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Shrove Tuesday

The Tuesday before Ash Wednesday

I’ve written about this previously – but it’s worth re-telling for newer visitors to this site. “Shrove” is the past tense of the verb “shrive” – “to obtain absolution for oneself by confessing and doing penance”.

In French this is Mardi Gras – “fat Tuesday” – the feasting before Lenten fasting. A time of “carnival” [The derivation of the word “carnival” is uncertain. Possibly it originates in the Latin carne vale, meaning “to farewell meat” or even “to say goodbye to the flesh”. Others posit that its origin lies in the Italian carne levare, meaning “to remove meat”. The Oxford English Dictionary has that “Carnival” is derived from Latin carnem levare (removal of the meat) or carnem laxare (leaving the meat).]

In Northern Springtime, I presume that, in order to have chicks etc. one must leave the eggs with the hen to hatch. One stops eating the eggs during this time – Lent. And can start eating them  at Easter time – the origin of Easter eggs. In the quaint manner of liturgical developments, not eating eggs during Lent means one gets rid of all the eggs before Lent! Hence, the development of Pancake Tuesday – of using up all our eggs by eating pancakes on Shrove Tuesday.

This is the last day of the “Alleluias” until Easter. This day may even involve the burying of the Alleluia.

A Shrove Tuesday Hymn.

A good collect for Shrove Tuesday:

Let us pray (in silence) [that we may live as forgiven people]


God of infinite mercy,
grant that we who know your compassion
may rejoice in your forgiveness
and gladly forgive others
for the sake of Jesus Christ our Saviour
who is alive with with you and the Holy Spirit,
one God now and for ever.

Reflection on the above collect.

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10 thoughts on “Shrove Tuesday”

  1. what really annoys me ( and sorry about this hijacking)is that, here in the UK Easter Eggs have been on sale since Jan 1 hot cross buns a re available all year round. Mothering Sunday is constantly referred to as Mother’s day. and it makes me cross.

    Foods are very significant in Judaeo Christian religions ( and I presume in most others too.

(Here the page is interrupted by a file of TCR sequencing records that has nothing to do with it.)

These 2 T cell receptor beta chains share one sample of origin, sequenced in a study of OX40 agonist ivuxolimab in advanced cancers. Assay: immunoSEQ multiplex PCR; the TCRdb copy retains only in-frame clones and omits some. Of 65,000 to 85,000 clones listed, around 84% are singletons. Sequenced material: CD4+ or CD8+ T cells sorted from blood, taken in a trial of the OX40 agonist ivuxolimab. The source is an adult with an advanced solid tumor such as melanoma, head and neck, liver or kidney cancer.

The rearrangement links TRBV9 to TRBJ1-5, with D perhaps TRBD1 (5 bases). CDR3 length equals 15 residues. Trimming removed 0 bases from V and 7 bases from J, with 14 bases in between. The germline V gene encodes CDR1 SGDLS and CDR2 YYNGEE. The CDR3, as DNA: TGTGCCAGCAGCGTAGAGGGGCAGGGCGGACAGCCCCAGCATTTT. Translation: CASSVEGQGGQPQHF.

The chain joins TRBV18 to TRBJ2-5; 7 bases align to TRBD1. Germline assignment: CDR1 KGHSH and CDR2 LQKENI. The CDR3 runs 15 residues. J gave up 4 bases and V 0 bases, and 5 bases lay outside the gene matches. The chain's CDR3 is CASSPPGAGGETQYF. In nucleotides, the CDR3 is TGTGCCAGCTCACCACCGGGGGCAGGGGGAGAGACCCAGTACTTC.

A special food to celebrate a special time. Now all become devalued and religious holidays just become more times when one can spend money.

    Right moan over.

    I shall take my grumpy old woman self off to be d! (lol)

    1. I just love the fact that Lent is never comercialised. If we buy a book to study, it is usually small and inexpensive. We buy less. We spend more time in prayer and study. The gifts we recieve cannont be bought or sold. The commercial world can take over Christmas and Pancake Day and Easter, but they can’t do a thing with Lent. It is all ours.

  2. I appreciate the supposition of liturgical development you presented. It made me wonder if milk was not allowed because calves needed it exclusively. Fat was also not allowed. This would explain butter, but it left me wondering why other fats?

  3. I just came across this collect. Is it something you wrote? (Based on a quick google search, I’m thinking it is.) I really like it.

  4. Thank you for this gift of a collect on which to meditate as we head into Lent. Every word is so well placed–I have, indeed, been blessed to know God’s compassion (I heard a homily once that the literal meaning of “compassion” is “to suffer with”–that makes sense (though it’s been decades since I studied Latin!)–now I need to focus not only on forgiveness, but to do so gladly. Ah –that may be my focus this Lent. Thank you so very much, Father Peters, for this much-needed focus. May God bless you richly!

    1. Thanks for your encouragement, Susan. “Compassion” is indeed “com” (with) “passion” (suffer), and draws from the Greek συμπάθεια (sympatheia) – sympathy. Blessings.

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